Doctor insights on:
Tpa Heart Attack
Myocardial Infarction means some of the heart muscle dies because of insufficient oxygen supply. Most often this occurs because the coronary artery is blocked by plaque & clot. Other causes include tears in the artery wall, extremely high oxygen demand (eg, rapid arrhythmia, heart valve disorder, or severe systemic illness.) Prompt treatment can minimize heart damage & ...Read more
Drugs, genes: Cocaine or methamphetamine come to mind when you see a 19 year old with a heart attack, although an autoimmune disease, hypertrophic cardiomyopathy, or severe hyperlipidemia might have a myocardial infarct at that age as well... Drugs are the cause more commonly seen in our society, however. ...Read more
Call 911!!!: If you feel pressure-type chest pain, going to your shoulder or jaw, and have associated shortness of breath, these are classic signs. Remember, only about 1/3 of heart attacks present with these classic signs. Some show up as nausea, vague discomfort, or no signs at all. If you have any question, err on the side of caution and get to the er immediately. Chew an adult Aspirin while waiting. ...Read more
Supply & demand: In simple terms, it is a mismatch between the supply of oxygen and nutrients to heart muscle and the needs/demands of the heart muscle. In effect, heart muscle suffocates. This can be caused by narrowed or blocked vessels (coronary arteries) limiting blood flow. Stress tests on treadmill increases work of heart and determine if you can increase supply to match demand. ...Read more
Heart attack: Increasing chest pain/pressure at rest or with decreasing exercise trigger is a frequent sign. Along with the chest symptom could be cold, clammy, lightheaded feeling, perhaps jaw or arm pain, nausea too. If you have any question of it being an impending heart attack should get to the hospital asap. ...Read more
It's simple: Economics. Remember supply and demand? Well, when the blood supply to an area of the heart does not meet demand of the cells to survive, tissue begins to die and that is a "heart attack". The most likely cause is obstruction of a blood vessel supplying the heart in the form of a clot or plaque. ...Read more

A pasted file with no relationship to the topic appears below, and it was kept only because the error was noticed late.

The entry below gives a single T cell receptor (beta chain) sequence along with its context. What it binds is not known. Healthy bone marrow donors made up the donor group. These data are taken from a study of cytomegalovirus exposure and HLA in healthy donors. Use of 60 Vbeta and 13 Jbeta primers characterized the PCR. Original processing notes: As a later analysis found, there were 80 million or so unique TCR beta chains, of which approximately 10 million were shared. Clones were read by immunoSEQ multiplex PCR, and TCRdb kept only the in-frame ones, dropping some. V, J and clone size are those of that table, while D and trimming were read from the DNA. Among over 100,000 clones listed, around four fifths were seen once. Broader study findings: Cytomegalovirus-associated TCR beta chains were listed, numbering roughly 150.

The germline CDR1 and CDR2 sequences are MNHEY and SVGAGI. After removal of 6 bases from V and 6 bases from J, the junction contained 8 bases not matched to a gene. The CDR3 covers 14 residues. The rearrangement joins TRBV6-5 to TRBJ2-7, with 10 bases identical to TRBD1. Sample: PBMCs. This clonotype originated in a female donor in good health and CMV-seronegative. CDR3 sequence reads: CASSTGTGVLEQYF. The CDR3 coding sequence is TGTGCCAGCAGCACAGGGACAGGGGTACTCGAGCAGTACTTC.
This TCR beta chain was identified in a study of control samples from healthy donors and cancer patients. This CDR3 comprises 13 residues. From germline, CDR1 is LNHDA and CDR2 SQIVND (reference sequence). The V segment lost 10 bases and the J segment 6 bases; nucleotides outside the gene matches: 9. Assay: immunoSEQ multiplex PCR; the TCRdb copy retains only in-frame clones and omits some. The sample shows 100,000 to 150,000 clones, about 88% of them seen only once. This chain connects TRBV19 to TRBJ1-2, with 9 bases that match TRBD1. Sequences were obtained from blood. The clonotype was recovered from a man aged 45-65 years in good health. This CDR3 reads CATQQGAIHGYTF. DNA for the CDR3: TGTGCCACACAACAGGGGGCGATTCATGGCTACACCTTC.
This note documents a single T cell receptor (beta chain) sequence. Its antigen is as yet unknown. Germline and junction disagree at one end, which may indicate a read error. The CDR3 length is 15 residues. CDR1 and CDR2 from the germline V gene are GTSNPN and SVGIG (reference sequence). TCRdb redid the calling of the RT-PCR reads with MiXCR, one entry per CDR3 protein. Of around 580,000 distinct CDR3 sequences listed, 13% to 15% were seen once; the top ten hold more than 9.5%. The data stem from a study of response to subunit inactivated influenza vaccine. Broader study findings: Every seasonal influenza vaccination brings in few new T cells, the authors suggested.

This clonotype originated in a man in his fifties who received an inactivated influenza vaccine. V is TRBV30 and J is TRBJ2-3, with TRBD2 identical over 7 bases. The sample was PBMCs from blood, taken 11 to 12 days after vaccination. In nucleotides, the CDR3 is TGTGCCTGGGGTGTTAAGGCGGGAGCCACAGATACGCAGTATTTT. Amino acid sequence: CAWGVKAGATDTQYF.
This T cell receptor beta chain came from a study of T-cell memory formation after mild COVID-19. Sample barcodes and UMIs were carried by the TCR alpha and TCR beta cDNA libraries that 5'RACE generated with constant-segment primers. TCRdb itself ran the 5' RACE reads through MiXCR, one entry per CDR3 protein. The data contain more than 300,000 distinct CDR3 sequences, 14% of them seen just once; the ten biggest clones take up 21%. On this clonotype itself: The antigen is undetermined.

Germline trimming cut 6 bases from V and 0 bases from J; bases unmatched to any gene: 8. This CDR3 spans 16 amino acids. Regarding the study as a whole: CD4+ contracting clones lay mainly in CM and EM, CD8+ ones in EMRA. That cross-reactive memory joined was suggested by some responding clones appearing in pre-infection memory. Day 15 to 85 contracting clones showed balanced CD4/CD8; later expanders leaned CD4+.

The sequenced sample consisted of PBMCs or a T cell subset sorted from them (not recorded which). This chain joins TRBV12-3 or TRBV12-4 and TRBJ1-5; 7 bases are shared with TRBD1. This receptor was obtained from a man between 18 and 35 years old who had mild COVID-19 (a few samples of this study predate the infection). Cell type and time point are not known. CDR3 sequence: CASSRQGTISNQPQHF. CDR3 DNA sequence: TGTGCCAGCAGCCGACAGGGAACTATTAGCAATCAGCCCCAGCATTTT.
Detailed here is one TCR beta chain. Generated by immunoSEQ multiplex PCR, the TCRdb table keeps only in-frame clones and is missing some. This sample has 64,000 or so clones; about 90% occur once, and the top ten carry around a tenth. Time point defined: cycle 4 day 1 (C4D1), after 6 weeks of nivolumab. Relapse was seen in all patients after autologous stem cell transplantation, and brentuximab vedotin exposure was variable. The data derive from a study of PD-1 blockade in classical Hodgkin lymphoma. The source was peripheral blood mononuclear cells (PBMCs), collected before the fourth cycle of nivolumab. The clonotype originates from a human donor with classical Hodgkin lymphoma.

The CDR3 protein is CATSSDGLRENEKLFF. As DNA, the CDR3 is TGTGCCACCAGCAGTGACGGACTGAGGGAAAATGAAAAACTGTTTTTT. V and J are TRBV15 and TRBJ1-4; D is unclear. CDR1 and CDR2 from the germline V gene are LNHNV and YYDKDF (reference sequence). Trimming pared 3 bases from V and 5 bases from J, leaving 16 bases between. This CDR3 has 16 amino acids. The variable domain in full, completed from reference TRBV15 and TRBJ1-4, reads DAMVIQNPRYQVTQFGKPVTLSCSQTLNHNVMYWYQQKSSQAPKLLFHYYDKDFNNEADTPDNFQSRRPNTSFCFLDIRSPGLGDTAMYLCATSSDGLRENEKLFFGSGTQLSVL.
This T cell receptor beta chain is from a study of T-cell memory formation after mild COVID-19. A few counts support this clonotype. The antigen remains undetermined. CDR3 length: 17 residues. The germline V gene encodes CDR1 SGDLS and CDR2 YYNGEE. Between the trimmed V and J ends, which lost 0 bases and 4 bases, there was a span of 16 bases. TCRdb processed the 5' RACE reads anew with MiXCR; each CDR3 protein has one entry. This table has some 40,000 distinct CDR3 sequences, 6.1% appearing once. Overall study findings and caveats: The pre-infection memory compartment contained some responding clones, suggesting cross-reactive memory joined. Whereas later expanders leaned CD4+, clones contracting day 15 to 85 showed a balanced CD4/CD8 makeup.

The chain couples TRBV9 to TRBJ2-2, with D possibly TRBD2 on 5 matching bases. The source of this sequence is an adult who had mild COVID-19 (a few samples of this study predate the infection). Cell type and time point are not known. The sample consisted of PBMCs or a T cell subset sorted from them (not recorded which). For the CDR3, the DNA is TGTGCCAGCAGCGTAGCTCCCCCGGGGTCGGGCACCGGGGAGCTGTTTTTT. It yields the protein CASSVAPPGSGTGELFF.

Heart attack: Sudden chest pain-often described as discomfort (tightness or pressure like) in upper chest associated with radiation to jaw or arm, with sweating/shortness of breath/lightheadedness. Any or all of these features can indicate a heart attack. This classic presentation, however, is only described in a third of cases. Atypical chest pain/ or no symproms occur in 2/3 patients. ...Read more
Angina pectoris =substernal pressure, pain with radiation to the neck or left or right arm and shoulder.
Some will have abdominal pain-and be confused with gallbladder or stomach symptoms.
Ladies seem to have less classic// or tolerate pain better than men.
Relief with Nitroglycerin is very suggestive.
A feeling of impending doom, pallor, sweating suggest a bad day! ...Read more
It is a confusing question
it is possible to have more heart attacks if you have had one. It is possible to have cardiac arrest if you have had a heart attack if that is your question. ...Read more
There are only: Limited data available to answer your question. Some studies indicate about a 53% incidence of atherosclerotic involvement of the Left main or Left anterior descending arteries. If the patient is symptomatic and treated, the MI would be avoided. If not then a widow maker MI might occur. The former occurs much more frequently than the latter so I would say by my experience it is not common. ...Read more
No: Heartburn does not cause heart attacks. However, both can cause chest pain. If you have new or worsening chest pain, go to the er immediately. It may just be heartburn but you don't know for sure until heart attack is ruled out. Heartburn is easily treatable, not permanent or life-threatening, and reversible. Heart attacks are none of those. ...Read more
" heart burn" is most commonly acid reflux when stomach acid squirts back up into your esophagus and even mouth giving a burning sensation.
A heart attack gives a similar pain but the reflux does not affect your heart but is does effect your esophagus whichis not designed to have acid in the mucosa. If you are having heartburn get checked to make sure it is heartburn an not heart related. ...Read more
Varied: The arm symptom of heart attack could be described as heaviness, soreness or pain or even numbness. It is usually correlated with the chest symptoms and other symptoms such as sob, diaphoresis, nausea, vomiting, dizziness and has to be correlated with risk factors. If in doubt, at least an ekg can help with suspicion and for the doctor to make a decision on treatment. ...Read more
ST Elevation: Changes on an ekg can be highly suggestive of a heart attack (especially major ones called st elevation mi's (a segment on the ekg called the st segment is noted to be higher than the baseline) but that does not mean a normal ekg can exclude a less severe heart attack. ...Read more
Q waves: Some heart attacks do not show and even ones that do, may only be temporary. That said, q waves, if of sufficient voltage and if they follow known patterns, are the way of diagnosing heart attack by ekg. (caution: not all Q waves are indicative of heart attack!). ...Read more